• The How I Met Your Mother episode "How Lily Stole Christmas" centers around Lily finding an old voicemail where Ted calls her a very bad word. Future!Ted doesn't want to say the word to his kids, so he substitutes it with "grinch", though since the show uses other insults like "bitch" without as much uproar, it's heavily implied (and confirmed by Word of God) to be "cunt". This causes Lily to steal Ted's Christmas decorations, and eventually he goes to spend Christmas with his very catholic cousin Stacy. When Lily comes over to make up with Ted, she says "grinch" within earshot of Stacy's kids...causing them to all excitedly chant "Grinch! Grinch! Grinch!" and prompting Ted to get the heck out of there.
  • Malcolm in the Middle: In the episode "Rollerskates", Malcolm becomes frustrated with his dad's lessons and says the F word to him. Hal punishes him by typing up several pages of swear words and forcing Malcolm to say them to him, until Malcolm realizes he hurt his dad's feelings and apologizesnote .
  • An episode of Modern Family has a young Lily cursing and the family trying to stop her. Complicated a bit with most of the adults finding a young child cursing funny.
  • Seinfeld: One plot revolves around Jerry's sex talk becoming too lewd.
  • Ted Lasso: Sir Swears-a-Lot Roy is the primary paternal figure for his niece Phoebe. In "Man City" he gets called in to her school because his foul mouth has rubbed off on her, and Phoebe is sent home with him. At the end of the episode Phoebe resolves to stop swearing.

     Puppet Shows  

  • In the Dinosaurs episode "Baby Talk", Baby hears a dinosaur say "smoo" (an in-universe swear word) on TV, and subsequently says the word nonstop. Earl leads a campaign to get the word banned, which ends up backfiring in two ways; first, the TV channel realizes the controversy will drive their ratings up, so they launch "The Smoo Show" (later followed by "The Flark Show" and "Kiss My Gleck"). Then, an FCC-like governing body enforces increasingly draconian regulations until the Half-Dressed Cartoon Animal dinosaurs are required to wear pants. Meanwhile, Grandma Ethyl gets Baby to stop saying smoo by refusing to read to him until he agrees to stop saying that word.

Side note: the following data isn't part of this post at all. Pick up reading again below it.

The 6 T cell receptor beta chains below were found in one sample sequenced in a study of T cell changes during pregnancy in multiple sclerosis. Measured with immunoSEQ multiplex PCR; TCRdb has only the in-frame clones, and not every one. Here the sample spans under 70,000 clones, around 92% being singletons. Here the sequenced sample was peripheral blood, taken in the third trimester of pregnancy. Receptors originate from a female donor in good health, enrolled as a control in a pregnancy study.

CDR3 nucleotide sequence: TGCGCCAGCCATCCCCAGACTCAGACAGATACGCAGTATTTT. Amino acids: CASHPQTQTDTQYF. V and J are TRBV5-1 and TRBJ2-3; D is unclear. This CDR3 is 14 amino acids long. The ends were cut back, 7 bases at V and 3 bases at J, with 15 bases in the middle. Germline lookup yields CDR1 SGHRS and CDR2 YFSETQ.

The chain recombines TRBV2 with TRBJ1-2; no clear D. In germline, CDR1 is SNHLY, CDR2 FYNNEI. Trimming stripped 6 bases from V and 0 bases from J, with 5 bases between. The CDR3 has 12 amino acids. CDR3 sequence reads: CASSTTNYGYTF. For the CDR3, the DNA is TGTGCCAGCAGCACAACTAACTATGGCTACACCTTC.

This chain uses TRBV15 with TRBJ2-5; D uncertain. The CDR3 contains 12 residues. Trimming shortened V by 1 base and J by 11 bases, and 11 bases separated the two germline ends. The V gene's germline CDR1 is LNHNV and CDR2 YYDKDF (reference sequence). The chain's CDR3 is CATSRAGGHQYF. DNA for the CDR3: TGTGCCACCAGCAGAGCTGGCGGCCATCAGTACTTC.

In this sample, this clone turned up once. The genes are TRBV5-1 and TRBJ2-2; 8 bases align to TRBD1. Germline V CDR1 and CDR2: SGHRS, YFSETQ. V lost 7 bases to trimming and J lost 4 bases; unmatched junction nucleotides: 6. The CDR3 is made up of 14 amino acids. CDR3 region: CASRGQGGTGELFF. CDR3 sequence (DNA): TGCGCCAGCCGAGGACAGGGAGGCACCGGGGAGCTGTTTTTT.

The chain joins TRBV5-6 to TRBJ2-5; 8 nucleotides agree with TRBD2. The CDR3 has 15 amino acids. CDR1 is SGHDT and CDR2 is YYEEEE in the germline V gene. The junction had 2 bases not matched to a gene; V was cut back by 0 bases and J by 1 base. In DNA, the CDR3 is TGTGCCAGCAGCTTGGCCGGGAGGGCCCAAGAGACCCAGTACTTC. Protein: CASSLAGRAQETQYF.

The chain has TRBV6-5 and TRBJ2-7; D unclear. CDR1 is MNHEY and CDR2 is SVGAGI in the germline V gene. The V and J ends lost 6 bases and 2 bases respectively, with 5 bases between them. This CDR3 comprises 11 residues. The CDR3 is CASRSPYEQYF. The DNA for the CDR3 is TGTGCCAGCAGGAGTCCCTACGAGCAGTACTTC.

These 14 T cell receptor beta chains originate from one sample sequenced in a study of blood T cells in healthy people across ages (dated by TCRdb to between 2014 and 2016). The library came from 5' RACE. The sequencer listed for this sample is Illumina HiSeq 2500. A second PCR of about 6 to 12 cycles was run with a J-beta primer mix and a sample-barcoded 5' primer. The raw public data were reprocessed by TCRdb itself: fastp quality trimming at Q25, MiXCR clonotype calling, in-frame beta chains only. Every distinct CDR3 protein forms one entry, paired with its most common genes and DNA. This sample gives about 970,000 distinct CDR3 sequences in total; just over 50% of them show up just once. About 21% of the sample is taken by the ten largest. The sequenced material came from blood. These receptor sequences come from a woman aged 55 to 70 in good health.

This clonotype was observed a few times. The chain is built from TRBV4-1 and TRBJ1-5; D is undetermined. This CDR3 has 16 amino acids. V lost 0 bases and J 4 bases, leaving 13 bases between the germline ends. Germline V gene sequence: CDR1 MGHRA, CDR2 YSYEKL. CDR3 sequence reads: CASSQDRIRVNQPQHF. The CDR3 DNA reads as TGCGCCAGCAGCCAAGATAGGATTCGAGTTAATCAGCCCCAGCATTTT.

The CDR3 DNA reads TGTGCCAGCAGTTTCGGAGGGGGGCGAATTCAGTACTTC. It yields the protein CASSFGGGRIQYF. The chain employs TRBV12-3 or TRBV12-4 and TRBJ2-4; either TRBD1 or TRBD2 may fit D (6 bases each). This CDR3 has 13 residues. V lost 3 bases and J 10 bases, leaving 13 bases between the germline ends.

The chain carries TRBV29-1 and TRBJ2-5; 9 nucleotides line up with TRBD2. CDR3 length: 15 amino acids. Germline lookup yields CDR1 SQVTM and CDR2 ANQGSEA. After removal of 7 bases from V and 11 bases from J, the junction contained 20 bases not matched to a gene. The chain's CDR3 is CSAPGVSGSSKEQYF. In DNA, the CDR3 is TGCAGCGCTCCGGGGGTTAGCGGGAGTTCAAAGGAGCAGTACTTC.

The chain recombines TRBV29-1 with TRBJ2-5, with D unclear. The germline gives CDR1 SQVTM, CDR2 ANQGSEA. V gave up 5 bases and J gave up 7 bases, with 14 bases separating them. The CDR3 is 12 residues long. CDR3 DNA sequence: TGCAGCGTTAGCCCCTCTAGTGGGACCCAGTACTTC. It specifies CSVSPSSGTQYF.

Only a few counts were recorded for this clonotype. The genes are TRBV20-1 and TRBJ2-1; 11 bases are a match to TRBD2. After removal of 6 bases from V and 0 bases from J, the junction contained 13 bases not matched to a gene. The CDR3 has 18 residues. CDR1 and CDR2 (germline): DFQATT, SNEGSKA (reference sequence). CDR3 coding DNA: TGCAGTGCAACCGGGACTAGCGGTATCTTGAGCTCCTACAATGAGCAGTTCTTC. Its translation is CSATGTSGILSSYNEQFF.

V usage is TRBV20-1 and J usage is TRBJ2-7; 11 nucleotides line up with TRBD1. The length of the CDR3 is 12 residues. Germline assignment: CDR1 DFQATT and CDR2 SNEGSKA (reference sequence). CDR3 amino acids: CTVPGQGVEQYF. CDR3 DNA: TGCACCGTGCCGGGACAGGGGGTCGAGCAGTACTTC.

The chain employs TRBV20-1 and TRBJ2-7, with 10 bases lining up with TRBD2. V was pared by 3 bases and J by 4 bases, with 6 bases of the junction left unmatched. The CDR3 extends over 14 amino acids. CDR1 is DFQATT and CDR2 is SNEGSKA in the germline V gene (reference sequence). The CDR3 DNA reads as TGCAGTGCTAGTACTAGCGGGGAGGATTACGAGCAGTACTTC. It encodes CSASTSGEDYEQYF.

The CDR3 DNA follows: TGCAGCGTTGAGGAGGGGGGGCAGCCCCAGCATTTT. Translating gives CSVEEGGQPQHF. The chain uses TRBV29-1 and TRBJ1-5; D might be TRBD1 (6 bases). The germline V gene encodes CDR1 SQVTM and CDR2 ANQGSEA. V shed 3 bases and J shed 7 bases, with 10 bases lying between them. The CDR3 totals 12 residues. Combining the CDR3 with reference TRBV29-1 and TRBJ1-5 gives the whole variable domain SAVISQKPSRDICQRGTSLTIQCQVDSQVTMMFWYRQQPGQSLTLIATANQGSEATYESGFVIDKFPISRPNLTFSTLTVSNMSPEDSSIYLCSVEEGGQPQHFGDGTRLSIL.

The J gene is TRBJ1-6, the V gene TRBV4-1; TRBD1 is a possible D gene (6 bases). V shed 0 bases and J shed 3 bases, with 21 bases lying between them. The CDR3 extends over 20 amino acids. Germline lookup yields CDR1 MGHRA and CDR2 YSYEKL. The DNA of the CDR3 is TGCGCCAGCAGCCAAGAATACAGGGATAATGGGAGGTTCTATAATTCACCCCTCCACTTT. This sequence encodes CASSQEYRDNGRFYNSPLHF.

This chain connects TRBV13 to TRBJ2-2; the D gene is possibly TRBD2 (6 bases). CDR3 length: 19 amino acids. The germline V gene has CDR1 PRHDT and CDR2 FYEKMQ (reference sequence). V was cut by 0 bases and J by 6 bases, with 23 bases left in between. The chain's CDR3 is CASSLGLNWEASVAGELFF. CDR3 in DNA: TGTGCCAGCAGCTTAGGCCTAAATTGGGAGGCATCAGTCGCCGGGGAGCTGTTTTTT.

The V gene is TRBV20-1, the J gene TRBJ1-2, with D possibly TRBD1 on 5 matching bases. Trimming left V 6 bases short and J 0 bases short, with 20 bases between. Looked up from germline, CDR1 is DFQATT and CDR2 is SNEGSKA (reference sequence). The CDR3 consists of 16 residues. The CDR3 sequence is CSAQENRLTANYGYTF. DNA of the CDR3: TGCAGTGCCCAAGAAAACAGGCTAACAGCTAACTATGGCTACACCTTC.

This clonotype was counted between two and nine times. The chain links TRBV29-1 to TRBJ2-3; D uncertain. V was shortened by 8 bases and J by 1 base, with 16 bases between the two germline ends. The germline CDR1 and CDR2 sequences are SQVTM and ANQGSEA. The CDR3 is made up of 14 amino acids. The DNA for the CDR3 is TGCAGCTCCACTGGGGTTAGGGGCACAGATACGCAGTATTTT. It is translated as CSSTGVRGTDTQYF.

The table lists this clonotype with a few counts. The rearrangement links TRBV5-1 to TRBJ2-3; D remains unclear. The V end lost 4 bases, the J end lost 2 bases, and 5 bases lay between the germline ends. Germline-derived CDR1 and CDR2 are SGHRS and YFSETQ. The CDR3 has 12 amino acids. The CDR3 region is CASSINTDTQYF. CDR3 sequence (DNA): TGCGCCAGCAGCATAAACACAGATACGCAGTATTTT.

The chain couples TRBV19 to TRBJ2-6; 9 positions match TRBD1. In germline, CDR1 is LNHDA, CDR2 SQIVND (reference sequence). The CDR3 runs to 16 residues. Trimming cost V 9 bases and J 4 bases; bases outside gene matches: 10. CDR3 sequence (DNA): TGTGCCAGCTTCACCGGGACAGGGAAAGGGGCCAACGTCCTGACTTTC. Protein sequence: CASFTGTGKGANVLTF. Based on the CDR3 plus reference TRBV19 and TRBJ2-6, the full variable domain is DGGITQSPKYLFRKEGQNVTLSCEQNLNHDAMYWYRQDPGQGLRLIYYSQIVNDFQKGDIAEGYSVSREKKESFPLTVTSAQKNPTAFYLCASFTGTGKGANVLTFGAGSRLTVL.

• Wimzie's House: In "Please Don't Say That!", when Wimzie and her friends keep calling each other "stupid", Yaya tells them that it isn't very nice, as it hurts other people's feelings. In response to this, she starts instituting a "charity cup", with one cent going into it every time someone says "stupid". When Wimzie forgets to watch her language, it compromises her plan to buy a red box she wants to keep her accordion in from a Garage Sale for fifty cents. Only Wimzie's younger brother, Bo is exempt from the charity cup because he doesn't know any better due to being only one and a half, and he doesn't have any money.


  • An episode of Adventures in Odyssey called "War of the Words" plays with this. Two boys, Charles and Henry, overhear Eugene Meltsner using the word "maladroit" to refer to Connie Kendall. Neither Charles nor Henry knows what "maladroit" means, but they figure it must be an expletive, and the kids begin to use it (or several mispronounced versions of it, including "millajoit") as an insult, which gets Henry in trouble.

     Web Original  

     Western Animation  

  • In the Angela Anaconda episode "The Curse of Baby Lulu", Angela's baby sister Lulu starts swearing and Angela gets blamed for it.
  • One episode of Angelo Rules has Angelo inadvertently teaching Peter a swear word when he trips over his brother's toys. Throughout the episode, he's trying to prevent Peter from saying the word in front of anyone. He tries to scare his brother by saying that if his mother hears the word, she'll turn into a space monster, but instead he thinks it's awesome. His final solution is to teach Peter a new word he never heard about via a "swear" contest. It works for a while since he ends up liking the word "gastropod" more than the swear he heard from Angelo... but after their father trips over the toys, Peter learns another swear word which he ends up liking more.
  • Arthur had the episode "Bleep" where D.W. learns a bad word (censored throughout the episode) and teaches it to her classmates. For most of the episode, D.W. thinks that the word is just something that makes people drop things whenever they hear it (since when she first heard it, it caused a woman to drop what she was holding in shock). Her mother teaches her that saying the word basically means, "I want to hurt your feelings."
  • In Baby Looney Tunes, the episode "Who Said That?" has Daffy Duck learn a swear word (censored by a rubber duck) from the garbageman, and Granny tells him not to say it. When he says, "OK, I won't say, "[censored]"", she tells him to just stop talking.
  • The Big City Greens episode "Bleeped" shows Cricket learning the word "blort" from his grandmother, and pretty soon, he has his entire choir group at the community center, except for Tilly, saying it on the night of a concert in which they are scheduled to perform. The swears are censored by G-rated words. Cricket, at first, wants to say this supposed cuss word during the finale of the concert, but for Bill's sake, he decides not to, deciding it's not worth saying it at all.